I originally wrote this post in November 2011:

Cats are an attractive pet for many people because they tend to be fairly easy to care for. Provide good food, a litter box, affection, interactive play time and you have a ready-made pet. So it’s understandable how frustrating it can be if your cat develops litter box problems.

Now, I love cats and currently have three of my own. But I’m an expert in dog behavior, not cats. So when it comes to litter box problems, I turn to a cat expert. I asked Laurie Penca, cat behavior specialist and owner of Cat’s Eye View Cat Training, to help with this topic.

To start, Laurie suggests you first rule out any medical basis for problems: see your veterinarian for the appropriate exam and tests.

Follow a behavior plan

Assuming your cat is healthy, you will follow a behavior plan to correct the problem. That behavior plan considers the litter box itself, the home environment, and discouraging elimination outside the litter box.

Cats are very particular about their litter boxes, so keep a few basic principles in mind:

  • One litter box for each resident cat, plus one
  • Litter should be kept clean and your cat may have preferences for type of litter and amount in the box
  • Location of the litter box should be free of obstacles and away from anything that could startle your cat

Consider whether anything in the home environment may have changed recently that could coincide with the onset of litter box problems. Cats are very sensitive to change and even small changes can create stress for her. Consulting a professional like Laurie can be very helpful. A trained eye can identify potential causes quickly and get you working on a resolution.

  • Introduction or departure of a cat or dog
  • Introduction or departure of a person
  • Change in the layout of the furniture
  • Construction or other disruptive work in/around the home

Getting your cat to eliminate in the litter box includes discouraging elimination in the alternate place she has chosen. Treat that alternate area with cleaning, a deterrent and by creating positive associations for that area.

Cleaning: Thoroughly clean the area where the cat had been eliminating, using an enzymatic cleaner available from your pet store. Avoid harsh cleaners that are ammonia-based.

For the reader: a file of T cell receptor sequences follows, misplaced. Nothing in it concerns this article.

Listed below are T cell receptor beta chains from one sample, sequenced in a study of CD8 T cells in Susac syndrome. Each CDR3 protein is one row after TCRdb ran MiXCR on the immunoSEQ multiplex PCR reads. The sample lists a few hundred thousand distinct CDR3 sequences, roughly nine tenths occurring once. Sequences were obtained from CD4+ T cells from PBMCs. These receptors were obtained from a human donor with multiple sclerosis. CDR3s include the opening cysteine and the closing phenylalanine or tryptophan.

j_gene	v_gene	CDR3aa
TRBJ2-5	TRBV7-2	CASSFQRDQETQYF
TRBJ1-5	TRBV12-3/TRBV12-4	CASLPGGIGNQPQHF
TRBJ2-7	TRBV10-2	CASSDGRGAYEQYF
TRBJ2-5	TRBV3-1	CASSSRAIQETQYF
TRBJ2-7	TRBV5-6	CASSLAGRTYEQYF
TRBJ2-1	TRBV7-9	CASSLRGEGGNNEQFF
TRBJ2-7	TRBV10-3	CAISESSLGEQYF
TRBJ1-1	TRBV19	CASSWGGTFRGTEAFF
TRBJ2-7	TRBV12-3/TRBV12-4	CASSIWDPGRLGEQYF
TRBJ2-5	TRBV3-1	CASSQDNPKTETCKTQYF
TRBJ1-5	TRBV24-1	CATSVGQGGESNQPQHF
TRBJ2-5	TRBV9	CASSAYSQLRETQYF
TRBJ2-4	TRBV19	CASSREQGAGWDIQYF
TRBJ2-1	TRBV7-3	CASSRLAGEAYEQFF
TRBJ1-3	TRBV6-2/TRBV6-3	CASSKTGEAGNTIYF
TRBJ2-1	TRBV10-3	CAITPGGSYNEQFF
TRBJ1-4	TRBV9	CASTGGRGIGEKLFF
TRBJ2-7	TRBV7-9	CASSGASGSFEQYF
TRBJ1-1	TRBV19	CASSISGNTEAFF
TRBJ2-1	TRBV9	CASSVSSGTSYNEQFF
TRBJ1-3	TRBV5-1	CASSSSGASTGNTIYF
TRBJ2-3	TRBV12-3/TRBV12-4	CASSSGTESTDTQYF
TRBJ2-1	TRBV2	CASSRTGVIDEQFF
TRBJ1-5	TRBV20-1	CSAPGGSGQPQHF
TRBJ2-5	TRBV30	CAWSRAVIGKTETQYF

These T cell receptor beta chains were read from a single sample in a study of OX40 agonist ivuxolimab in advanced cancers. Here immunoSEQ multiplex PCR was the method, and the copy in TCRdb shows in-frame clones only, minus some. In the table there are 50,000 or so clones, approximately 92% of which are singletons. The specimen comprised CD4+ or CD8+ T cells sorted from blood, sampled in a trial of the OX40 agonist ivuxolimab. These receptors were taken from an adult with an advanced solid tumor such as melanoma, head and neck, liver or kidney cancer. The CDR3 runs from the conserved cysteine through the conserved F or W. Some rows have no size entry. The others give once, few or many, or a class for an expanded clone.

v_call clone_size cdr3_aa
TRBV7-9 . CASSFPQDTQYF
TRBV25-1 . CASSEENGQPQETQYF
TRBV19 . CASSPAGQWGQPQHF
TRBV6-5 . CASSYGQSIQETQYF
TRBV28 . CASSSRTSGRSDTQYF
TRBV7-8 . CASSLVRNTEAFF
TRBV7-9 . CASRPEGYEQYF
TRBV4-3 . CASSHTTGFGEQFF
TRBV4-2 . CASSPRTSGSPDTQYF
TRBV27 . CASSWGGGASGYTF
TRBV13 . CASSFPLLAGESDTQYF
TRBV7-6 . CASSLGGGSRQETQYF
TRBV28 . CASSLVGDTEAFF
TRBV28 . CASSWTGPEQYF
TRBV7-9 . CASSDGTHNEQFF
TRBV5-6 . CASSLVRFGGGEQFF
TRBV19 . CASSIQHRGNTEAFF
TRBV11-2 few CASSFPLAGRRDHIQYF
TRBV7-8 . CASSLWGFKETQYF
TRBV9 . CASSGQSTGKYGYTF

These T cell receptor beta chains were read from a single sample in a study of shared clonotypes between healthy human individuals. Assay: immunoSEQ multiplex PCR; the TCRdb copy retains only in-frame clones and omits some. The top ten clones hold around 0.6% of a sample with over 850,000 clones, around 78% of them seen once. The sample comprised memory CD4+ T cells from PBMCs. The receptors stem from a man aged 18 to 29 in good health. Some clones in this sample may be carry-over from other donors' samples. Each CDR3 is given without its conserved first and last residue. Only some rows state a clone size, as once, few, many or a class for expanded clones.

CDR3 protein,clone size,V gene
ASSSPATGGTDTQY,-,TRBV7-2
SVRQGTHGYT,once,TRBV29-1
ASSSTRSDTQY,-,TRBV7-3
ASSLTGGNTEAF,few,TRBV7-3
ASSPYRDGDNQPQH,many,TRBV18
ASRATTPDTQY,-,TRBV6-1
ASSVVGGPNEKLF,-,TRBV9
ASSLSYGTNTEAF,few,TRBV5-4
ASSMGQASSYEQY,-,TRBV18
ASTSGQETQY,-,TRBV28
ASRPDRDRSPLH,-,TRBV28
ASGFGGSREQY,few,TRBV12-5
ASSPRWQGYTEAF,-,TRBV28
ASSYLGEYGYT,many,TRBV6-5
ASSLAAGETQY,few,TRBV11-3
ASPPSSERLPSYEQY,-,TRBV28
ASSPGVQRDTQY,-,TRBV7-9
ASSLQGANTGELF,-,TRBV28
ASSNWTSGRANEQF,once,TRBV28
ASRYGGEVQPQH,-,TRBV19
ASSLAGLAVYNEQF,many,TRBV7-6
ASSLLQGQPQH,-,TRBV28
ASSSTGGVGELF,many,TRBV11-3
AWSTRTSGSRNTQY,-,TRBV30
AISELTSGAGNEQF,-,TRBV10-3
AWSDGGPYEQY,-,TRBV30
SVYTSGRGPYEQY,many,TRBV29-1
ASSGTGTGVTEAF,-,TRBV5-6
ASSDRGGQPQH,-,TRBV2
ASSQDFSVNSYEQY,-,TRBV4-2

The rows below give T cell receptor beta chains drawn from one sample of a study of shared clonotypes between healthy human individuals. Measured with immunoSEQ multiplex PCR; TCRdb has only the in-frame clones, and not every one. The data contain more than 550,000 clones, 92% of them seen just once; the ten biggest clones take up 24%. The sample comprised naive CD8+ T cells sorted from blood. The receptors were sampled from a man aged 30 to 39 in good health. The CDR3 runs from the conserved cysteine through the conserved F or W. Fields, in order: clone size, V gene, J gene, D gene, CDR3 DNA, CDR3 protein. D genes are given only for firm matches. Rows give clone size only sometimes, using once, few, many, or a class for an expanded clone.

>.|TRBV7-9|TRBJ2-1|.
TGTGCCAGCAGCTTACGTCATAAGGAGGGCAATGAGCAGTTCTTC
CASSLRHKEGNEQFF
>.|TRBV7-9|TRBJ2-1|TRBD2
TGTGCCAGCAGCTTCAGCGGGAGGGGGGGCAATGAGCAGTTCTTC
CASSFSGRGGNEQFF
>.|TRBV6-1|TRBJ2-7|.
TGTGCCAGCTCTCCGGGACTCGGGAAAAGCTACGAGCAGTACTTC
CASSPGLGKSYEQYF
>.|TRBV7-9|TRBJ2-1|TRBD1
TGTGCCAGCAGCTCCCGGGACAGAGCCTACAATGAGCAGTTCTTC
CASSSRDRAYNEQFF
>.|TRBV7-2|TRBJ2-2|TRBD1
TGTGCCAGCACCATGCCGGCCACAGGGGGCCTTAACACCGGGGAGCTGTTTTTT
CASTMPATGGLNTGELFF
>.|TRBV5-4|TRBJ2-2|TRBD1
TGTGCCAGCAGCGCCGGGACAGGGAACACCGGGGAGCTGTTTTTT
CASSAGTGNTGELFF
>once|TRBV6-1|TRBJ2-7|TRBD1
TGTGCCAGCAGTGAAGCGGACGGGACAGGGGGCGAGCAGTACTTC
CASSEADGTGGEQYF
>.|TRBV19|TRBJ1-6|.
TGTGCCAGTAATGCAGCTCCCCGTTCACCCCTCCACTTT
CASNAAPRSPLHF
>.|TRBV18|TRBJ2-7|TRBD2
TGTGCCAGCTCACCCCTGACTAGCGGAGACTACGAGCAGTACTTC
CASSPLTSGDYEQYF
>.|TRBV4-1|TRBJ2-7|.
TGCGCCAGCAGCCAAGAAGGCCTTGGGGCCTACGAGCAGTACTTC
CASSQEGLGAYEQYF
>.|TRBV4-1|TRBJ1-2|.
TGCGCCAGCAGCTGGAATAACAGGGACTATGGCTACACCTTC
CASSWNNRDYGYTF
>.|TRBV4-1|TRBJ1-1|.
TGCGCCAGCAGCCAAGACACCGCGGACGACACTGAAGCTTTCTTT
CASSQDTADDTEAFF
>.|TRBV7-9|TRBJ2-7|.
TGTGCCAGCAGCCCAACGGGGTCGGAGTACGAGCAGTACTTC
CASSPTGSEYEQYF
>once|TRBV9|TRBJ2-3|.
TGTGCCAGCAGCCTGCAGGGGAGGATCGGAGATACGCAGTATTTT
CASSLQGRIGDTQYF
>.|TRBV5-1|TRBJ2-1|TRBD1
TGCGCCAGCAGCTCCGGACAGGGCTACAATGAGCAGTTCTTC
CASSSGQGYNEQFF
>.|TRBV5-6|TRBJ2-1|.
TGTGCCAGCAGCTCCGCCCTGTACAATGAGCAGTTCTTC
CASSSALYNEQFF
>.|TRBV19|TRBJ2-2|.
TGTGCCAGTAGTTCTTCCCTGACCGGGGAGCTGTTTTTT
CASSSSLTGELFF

Deterrent: Make it difficult or undesirable for the cat to eliminate in that place. Laurie has great ideas for deterrents that don’t harm or scare the cat, including plastic carpet runners with the nubby side up, sticky paper, etc.

Creating positive associations: Cats won’t soil in the area where they eat, sleep and play, so start creating positive associations in the place they used to eliminate. Feed and play with them and put their bed in that area so they come to see it as part of their “nest.”

In Laurie’s experience, with diligence and commitment of the owner, changing a few things around the house, and discouraging elimination outside the litter box, a resolution can be achieved. Remember that the longer the problem has persisted, the longer it will likely take to resolve. So start on resolution as soon as a litter box problem arises. Don’t hesitate to call a cat behavior professional to nip the problem in the bud early.

Skip the fancy stuff

Laurie’s final word on litter boxes is to keep it simple. Despite cute YouTube videos on toilet training your cat, just don’t. And pass up those “self-cleaning” litter boxes. Most cats won’t go near them. If things go wrong, you could have bigger problems than you started with. Go with tried and true methods for the best results.

Resources at your fingertips

Cat’s Eye View Cat Training (Laurie Penca): http://mycatseyeview.com/

Carol Peter is a Certified Professional Dog Trainer and owner of Cold Nose Companions, LLC Dog Training. She offers private in-home training for people and their dogs throughout Geauga County. Carol focuses on resolving problem behaviors and teaching good household manners using positive reinforcement training and behavior modification methods. She can be reached at carol@coldnosecompanions.com.

©2011, Carol Peter, Cold Nose Companions, LLC